A Fall to Her... Safety?
While talking about our “bad movie physics” quiz, I started thinking about movies that I have seen recently that showed some questionable physics. One movie I felt this was especially obvious in was The Pirates of the Caribbean: Curse of the Black Pearl.
One scene in particular puzzled me. In this scene, Elizabeth Swan (Keira Knightley) passes out from wearing a corset too tightly and falls from a ledge into the ocean. After she is rescued from the water, she appears to have no injuries. My question was with what force did Keira Knightley hit the water and if she would actually have walked away with no injuries.
From the clip, it was determined that the fall took roughly 3 seconds (00:37 to 00:40 in clip). I am treating her situation as if she was dropped off the ledge because she does not push off. Her acceleration is only due to gravity. I also assigned the downward direction as positive and the 0 reference height for PE is the surface of the water. From this information, I used kinematics to determine the height of the fall:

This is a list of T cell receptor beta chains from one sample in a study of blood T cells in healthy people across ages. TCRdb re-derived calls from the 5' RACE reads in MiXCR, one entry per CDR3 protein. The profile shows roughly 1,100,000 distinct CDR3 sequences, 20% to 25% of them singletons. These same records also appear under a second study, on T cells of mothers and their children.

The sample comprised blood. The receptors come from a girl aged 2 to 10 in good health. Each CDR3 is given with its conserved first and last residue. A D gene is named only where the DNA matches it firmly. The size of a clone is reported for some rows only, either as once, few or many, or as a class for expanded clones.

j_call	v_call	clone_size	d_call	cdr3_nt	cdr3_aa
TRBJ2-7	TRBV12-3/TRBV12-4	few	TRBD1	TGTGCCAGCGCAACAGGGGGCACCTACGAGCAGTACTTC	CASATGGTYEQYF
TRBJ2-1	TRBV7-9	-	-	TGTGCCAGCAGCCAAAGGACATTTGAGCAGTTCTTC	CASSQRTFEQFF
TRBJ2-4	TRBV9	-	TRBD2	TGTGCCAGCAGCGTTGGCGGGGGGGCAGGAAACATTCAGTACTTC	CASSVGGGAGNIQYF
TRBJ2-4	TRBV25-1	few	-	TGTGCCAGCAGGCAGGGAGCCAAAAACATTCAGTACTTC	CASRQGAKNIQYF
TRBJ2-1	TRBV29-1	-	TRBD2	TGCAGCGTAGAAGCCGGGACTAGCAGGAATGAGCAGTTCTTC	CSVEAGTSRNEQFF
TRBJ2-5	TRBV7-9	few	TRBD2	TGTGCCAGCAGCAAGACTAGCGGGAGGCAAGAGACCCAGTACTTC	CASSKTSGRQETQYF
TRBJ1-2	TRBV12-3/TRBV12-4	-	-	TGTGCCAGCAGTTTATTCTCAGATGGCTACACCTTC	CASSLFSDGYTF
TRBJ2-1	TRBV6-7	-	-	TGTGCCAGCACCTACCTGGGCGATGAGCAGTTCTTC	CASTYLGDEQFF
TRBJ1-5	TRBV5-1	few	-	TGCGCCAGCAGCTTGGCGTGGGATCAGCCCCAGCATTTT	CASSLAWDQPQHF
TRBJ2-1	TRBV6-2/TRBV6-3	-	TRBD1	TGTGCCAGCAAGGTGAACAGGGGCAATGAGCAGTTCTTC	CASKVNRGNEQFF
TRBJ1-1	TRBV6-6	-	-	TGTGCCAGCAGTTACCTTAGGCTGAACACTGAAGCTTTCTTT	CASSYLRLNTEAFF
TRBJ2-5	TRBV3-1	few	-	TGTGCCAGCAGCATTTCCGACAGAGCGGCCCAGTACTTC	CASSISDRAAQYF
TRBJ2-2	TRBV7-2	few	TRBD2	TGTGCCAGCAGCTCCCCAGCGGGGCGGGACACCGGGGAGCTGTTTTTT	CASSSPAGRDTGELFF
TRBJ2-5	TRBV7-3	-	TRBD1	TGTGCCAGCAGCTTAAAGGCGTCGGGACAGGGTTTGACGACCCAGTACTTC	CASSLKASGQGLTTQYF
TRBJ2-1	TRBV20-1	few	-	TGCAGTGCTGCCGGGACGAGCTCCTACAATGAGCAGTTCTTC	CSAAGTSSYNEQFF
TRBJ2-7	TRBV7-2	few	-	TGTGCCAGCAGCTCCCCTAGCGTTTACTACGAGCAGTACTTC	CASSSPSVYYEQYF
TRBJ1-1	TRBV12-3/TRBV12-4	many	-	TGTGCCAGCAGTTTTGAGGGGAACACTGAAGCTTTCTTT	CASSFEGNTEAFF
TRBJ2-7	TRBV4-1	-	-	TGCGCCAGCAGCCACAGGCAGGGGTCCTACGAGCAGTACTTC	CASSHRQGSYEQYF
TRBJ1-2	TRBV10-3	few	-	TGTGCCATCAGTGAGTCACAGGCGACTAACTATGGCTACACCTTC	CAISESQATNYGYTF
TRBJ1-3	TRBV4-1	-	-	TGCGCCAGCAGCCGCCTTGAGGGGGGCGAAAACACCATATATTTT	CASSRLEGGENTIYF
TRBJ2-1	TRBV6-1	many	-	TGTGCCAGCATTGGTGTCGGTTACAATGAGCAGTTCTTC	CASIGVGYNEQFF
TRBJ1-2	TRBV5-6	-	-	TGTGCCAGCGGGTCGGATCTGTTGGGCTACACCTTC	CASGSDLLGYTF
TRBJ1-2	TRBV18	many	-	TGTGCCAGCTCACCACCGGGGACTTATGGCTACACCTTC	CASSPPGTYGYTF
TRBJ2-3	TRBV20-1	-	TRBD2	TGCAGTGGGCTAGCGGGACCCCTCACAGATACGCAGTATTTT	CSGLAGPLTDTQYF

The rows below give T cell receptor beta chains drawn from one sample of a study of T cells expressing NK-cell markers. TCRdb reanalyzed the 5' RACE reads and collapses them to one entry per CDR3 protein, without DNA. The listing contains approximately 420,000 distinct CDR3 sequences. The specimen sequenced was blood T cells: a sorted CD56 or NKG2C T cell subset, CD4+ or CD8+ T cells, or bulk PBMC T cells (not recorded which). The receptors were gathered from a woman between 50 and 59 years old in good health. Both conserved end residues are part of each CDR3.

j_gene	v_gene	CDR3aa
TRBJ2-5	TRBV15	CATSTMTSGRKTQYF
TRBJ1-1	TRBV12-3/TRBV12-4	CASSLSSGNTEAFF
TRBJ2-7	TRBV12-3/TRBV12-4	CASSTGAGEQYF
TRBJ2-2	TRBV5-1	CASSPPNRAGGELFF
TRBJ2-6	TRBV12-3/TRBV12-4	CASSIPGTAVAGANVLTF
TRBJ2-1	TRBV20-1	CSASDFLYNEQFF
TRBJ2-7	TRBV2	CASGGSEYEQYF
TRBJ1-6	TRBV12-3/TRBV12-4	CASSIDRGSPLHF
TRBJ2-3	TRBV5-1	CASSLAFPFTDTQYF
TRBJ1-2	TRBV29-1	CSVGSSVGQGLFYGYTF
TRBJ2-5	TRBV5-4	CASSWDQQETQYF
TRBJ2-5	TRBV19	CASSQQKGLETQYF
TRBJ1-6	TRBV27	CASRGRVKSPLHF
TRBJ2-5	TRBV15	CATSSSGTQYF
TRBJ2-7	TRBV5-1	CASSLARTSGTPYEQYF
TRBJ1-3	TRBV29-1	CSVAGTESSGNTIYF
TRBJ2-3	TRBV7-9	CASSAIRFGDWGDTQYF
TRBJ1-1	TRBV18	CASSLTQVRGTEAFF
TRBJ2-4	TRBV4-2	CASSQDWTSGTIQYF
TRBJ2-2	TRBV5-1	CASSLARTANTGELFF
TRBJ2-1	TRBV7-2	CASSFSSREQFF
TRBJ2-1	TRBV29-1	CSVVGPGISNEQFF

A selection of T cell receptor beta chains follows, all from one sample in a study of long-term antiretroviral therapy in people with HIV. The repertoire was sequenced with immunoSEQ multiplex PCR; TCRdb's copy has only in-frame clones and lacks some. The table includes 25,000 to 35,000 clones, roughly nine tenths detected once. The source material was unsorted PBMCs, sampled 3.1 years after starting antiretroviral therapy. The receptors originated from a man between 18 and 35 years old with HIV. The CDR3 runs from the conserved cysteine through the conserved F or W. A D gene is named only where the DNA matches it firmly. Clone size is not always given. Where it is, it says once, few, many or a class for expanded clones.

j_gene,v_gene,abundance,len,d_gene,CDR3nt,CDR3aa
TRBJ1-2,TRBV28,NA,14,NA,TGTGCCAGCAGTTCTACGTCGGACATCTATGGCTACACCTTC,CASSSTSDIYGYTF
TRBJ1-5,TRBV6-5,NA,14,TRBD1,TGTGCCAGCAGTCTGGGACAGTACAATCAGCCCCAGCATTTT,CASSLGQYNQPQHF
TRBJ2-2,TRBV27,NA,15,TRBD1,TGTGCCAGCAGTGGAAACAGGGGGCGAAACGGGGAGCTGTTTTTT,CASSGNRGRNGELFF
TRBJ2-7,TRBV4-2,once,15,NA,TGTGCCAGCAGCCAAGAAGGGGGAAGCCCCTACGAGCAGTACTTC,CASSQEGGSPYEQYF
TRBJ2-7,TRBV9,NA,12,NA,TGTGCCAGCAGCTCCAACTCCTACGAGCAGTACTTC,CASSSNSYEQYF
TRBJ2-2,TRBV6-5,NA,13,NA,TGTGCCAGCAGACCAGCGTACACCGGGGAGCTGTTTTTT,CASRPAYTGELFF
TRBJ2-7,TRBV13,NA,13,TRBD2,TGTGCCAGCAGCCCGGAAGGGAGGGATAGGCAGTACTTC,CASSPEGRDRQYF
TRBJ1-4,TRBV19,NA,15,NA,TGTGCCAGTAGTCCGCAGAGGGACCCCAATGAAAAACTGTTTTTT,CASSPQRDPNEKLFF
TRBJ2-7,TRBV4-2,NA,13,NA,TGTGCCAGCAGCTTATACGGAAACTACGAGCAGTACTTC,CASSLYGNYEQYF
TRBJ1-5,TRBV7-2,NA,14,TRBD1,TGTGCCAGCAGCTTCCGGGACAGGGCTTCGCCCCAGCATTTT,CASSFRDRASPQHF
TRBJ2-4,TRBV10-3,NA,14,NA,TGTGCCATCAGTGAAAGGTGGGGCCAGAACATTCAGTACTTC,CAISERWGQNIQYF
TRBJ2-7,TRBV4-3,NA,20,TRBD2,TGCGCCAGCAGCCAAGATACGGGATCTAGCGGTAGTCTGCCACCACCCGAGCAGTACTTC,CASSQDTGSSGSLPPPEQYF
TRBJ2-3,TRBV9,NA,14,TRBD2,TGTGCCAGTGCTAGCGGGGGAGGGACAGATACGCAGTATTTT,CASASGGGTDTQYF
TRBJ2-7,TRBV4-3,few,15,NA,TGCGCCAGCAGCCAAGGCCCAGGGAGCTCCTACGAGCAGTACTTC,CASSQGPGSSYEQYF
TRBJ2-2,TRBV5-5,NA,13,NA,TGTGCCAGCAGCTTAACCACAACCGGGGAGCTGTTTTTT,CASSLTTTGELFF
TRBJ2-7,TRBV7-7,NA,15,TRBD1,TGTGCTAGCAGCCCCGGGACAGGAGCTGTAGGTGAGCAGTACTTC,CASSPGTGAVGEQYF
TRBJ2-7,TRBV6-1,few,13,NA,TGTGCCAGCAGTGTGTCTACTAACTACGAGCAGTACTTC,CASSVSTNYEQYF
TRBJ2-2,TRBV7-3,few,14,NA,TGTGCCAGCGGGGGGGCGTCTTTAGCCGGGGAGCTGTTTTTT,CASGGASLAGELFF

Δx = vot + ½ at2
Δx = ½ (9.8 m/s2) (3.0s)2
Δx = 44.1m (145ft)
To find out how much force she hit the water with, I used conservation of energy and ignored air resistance, therefore the expression for conservation of energy is:
PEo + KEo = PEf + KEf
Because she starts the fall from rest and the fall ends at the 0 height, both her initial KE and final PE are 0J. This adjusts the conservation of energy expression to be:
PEo = KEf
Using my calculated height and estimating Keira Knightley’s weight to be approximately 120lbs or 54.4kg, I determined her initial potential energy to be:
PEo = mgh
PEo = (54.5kg)(9.8m/s2)(44.1m)
PEo = 2.4 x 104 J
Because PEo = KEf; 2.4 x 104J = KEf.
I then used the work-energy principle to relate the kinetic energy to force needed to stop her in the water (d is estimated):
Wnet = Fdcosθ = ΔKE
F (1m)(cos0°) = 2.4 x 104 J
F = 2.4 x 104 N = 5,295 lb force
From this I can conclude that the probability of Keira Knightly having no injuries from this fall is very low and the physics of this scene are flawed.